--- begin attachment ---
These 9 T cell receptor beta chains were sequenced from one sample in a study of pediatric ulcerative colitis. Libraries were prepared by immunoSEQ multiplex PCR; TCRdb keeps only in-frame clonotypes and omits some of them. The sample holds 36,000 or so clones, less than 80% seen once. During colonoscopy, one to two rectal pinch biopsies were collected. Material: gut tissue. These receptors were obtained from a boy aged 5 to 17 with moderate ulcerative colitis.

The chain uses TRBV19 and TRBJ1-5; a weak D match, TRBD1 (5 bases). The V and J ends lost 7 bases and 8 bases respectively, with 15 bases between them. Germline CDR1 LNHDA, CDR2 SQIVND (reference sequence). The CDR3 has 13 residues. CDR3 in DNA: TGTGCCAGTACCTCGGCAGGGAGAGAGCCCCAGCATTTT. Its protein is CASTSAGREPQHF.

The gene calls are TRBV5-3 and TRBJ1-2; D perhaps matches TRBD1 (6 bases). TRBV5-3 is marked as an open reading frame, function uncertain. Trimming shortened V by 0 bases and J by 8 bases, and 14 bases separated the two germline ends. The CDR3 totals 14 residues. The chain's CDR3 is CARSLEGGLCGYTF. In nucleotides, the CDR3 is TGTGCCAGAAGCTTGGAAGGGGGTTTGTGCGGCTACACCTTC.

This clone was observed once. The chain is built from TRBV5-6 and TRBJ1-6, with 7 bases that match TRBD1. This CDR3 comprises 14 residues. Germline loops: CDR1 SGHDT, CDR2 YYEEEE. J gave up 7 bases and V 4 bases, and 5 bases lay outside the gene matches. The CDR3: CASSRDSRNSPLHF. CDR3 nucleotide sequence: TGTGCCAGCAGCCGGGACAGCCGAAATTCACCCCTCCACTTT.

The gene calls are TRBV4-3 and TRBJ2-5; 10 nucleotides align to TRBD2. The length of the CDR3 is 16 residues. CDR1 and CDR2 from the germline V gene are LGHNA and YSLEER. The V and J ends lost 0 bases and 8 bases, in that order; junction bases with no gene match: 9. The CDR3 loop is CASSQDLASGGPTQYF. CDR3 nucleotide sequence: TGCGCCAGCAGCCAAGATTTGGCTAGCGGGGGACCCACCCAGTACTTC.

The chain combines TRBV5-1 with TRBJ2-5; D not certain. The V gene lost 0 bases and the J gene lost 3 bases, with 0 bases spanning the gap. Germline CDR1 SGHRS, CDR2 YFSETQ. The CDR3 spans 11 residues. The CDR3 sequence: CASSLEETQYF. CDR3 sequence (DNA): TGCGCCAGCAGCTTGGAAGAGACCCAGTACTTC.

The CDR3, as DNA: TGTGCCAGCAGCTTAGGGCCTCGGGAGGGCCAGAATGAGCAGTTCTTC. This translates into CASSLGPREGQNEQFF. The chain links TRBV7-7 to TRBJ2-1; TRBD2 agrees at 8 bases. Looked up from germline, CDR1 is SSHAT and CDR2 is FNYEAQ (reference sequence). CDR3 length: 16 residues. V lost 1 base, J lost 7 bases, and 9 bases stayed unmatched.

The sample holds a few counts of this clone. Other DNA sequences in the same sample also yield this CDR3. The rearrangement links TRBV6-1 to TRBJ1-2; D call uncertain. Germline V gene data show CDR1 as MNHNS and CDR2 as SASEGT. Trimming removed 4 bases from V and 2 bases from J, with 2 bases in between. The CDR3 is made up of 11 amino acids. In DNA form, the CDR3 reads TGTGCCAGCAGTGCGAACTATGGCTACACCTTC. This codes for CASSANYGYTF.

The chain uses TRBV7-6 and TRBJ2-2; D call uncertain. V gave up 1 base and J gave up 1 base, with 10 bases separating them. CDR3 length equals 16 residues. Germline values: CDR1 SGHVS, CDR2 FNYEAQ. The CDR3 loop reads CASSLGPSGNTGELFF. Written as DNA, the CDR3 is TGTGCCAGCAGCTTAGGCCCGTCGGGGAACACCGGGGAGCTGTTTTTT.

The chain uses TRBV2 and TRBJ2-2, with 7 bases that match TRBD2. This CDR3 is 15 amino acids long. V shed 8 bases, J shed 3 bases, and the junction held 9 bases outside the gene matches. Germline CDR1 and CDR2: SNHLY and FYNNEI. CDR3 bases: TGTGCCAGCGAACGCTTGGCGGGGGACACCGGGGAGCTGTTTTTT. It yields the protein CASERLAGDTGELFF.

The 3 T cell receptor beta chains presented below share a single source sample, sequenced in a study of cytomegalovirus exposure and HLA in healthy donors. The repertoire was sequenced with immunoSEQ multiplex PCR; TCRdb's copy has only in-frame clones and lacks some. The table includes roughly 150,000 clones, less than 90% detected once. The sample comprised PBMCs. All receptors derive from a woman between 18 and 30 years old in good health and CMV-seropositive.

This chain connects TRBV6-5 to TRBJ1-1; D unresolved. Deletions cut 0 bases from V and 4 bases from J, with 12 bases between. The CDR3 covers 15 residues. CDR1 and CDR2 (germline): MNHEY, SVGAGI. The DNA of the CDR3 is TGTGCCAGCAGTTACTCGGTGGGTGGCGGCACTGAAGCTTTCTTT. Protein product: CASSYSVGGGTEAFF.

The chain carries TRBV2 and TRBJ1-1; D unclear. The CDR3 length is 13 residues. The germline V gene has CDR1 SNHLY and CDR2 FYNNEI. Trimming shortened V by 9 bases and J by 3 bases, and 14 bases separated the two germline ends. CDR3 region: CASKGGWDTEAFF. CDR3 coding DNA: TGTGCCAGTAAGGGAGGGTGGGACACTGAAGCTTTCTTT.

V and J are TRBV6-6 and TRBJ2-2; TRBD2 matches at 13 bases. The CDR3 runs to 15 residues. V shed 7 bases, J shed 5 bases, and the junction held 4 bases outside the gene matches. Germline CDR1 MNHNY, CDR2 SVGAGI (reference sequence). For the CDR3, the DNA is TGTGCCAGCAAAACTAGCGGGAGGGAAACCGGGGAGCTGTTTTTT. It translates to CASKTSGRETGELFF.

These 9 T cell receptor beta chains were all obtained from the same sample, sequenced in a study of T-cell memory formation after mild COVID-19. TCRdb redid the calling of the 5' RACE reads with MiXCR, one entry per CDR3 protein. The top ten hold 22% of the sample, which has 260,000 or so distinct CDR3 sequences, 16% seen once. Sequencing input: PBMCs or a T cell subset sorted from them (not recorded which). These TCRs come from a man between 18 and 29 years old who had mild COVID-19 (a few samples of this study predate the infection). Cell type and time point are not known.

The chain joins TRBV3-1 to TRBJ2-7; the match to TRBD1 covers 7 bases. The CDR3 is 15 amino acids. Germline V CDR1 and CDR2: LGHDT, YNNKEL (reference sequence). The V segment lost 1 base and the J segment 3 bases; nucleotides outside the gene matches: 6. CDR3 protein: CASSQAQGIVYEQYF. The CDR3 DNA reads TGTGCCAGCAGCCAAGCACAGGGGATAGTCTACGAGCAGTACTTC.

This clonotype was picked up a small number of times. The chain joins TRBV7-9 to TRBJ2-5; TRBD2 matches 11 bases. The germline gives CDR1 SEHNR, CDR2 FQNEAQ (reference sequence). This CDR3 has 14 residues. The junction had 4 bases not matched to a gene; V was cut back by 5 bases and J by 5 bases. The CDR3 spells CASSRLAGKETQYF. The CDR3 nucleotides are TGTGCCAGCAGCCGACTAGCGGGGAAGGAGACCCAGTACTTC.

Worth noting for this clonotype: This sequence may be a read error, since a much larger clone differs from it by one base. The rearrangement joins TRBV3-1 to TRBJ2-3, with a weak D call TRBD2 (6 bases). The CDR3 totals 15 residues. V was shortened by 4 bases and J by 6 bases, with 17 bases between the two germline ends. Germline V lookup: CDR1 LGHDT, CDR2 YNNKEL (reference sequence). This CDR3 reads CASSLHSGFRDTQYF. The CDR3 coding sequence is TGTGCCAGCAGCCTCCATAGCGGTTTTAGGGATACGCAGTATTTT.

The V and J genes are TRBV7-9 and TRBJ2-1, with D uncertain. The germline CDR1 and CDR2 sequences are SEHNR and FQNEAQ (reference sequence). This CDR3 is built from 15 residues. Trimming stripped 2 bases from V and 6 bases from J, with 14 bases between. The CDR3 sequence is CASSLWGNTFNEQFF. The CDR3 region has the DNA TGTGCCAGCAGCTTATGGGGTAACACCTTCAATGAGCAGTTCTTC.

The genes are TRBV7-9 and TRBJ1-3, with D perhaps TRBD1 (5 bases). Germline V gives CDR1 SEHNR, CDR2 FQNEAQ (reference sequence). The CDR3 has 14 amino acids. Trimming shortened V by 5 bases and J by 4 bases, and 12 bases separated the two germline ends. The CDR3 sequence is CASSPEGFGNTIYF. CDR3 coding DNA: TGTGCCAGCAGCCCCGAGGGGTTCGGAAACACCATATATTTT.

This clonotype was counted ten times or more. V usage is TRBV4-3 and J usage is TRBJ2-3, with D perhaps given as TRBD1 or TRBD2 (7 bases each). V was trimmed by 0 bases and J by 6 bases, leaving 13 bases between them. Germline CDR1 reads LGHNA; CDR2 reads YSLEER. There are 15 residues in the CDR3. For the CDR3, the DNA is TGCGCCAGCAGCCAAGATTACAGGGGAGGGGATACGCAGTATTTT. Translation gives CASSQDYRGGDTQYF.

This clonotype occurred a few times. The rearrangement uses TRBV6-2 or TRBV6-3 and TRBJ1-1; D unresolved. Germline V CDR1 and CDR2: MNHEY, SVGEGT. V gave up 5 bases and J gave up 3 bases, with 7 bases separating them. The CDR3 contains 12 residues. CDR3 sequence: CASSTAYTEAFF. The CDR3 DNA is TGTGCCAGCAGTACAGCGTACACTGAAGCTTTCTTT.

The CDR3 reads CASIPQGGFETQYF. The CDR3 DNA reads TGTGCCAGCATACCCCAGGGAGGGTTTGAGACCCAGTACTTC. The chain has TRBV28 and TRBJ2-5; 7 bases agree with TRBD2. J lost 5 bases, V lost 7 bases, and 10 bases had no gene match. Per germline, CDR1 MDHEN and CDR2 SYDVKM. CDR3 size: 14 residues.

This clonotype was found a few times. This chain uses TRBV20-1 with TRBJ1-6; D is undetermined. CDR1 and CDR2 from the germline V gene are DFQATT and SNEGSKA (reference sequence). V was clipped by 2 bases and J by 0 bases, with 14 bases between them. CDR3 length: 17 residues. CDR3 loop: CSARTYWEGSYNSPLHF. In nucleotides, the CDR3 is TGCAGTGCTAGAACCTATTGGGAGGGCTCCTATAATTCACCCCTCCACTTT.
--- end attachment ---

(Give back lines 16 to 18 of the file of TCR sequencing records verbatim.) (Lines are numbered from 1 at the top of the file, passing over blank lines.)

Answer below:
The chain joins TRBV3-1 to TRBJ2-7; the match to TRBD1 covers 7 bases. The CDR3 is 15 amino acids. Germline V CDR1 and CDR2: LGHDT, YNNKEL (reference sequence). The V segment lost 1 base and the J segment 3 bases; nucleotides outside the gene matches: 6. CDR3 protein: CASSQAQGIVYEQYF. The CDR3 DNA reads TGTGCCAGCAGCCAAGCACAGGGGATAGTCTACGAGCAGTACTTC.

This clonotype was picked up a small number of times. The chain joins TRBV7-9 to TRBJ2-5; TRBD2 matches 11 bases. The germline gives CDR1 SEHNR, CDR2 FQNEAQ (reference sequence). This CDR3 has 14 residues. The junction had 4 bases not matched to a gene; V was cut back by 5 bases and J by 5 bases. The CDR3 spells CASSRLAGKETQYF. The CDR3 nucleotides are TGTGCCAGCAGCCGACTAGCGGGGAAGGAGACCCAGTACTTC.

Worth noting for this clonotype: This sequence may be a read error, since a much larger clone differs from it by one base. The rearrangement joins TRBV3-1 to TRBJ2-3, with a weak D call TRBD2 (6 bases). The CDR3 totals 15 residues. V was shortened by 4 bases and J by 6 bases, with 17 bases between the two germline ends. Germline V lookup: CDR1 LGHDT, CDR2 YNNKEL (reference sequence). This CDR3 reads CASSLHSGFRDTQYF. The CDR3 coding sequence is TGTGCCAGCAGCCTCCATAGCGGTTTTAGGGATACGCAGTATTTT.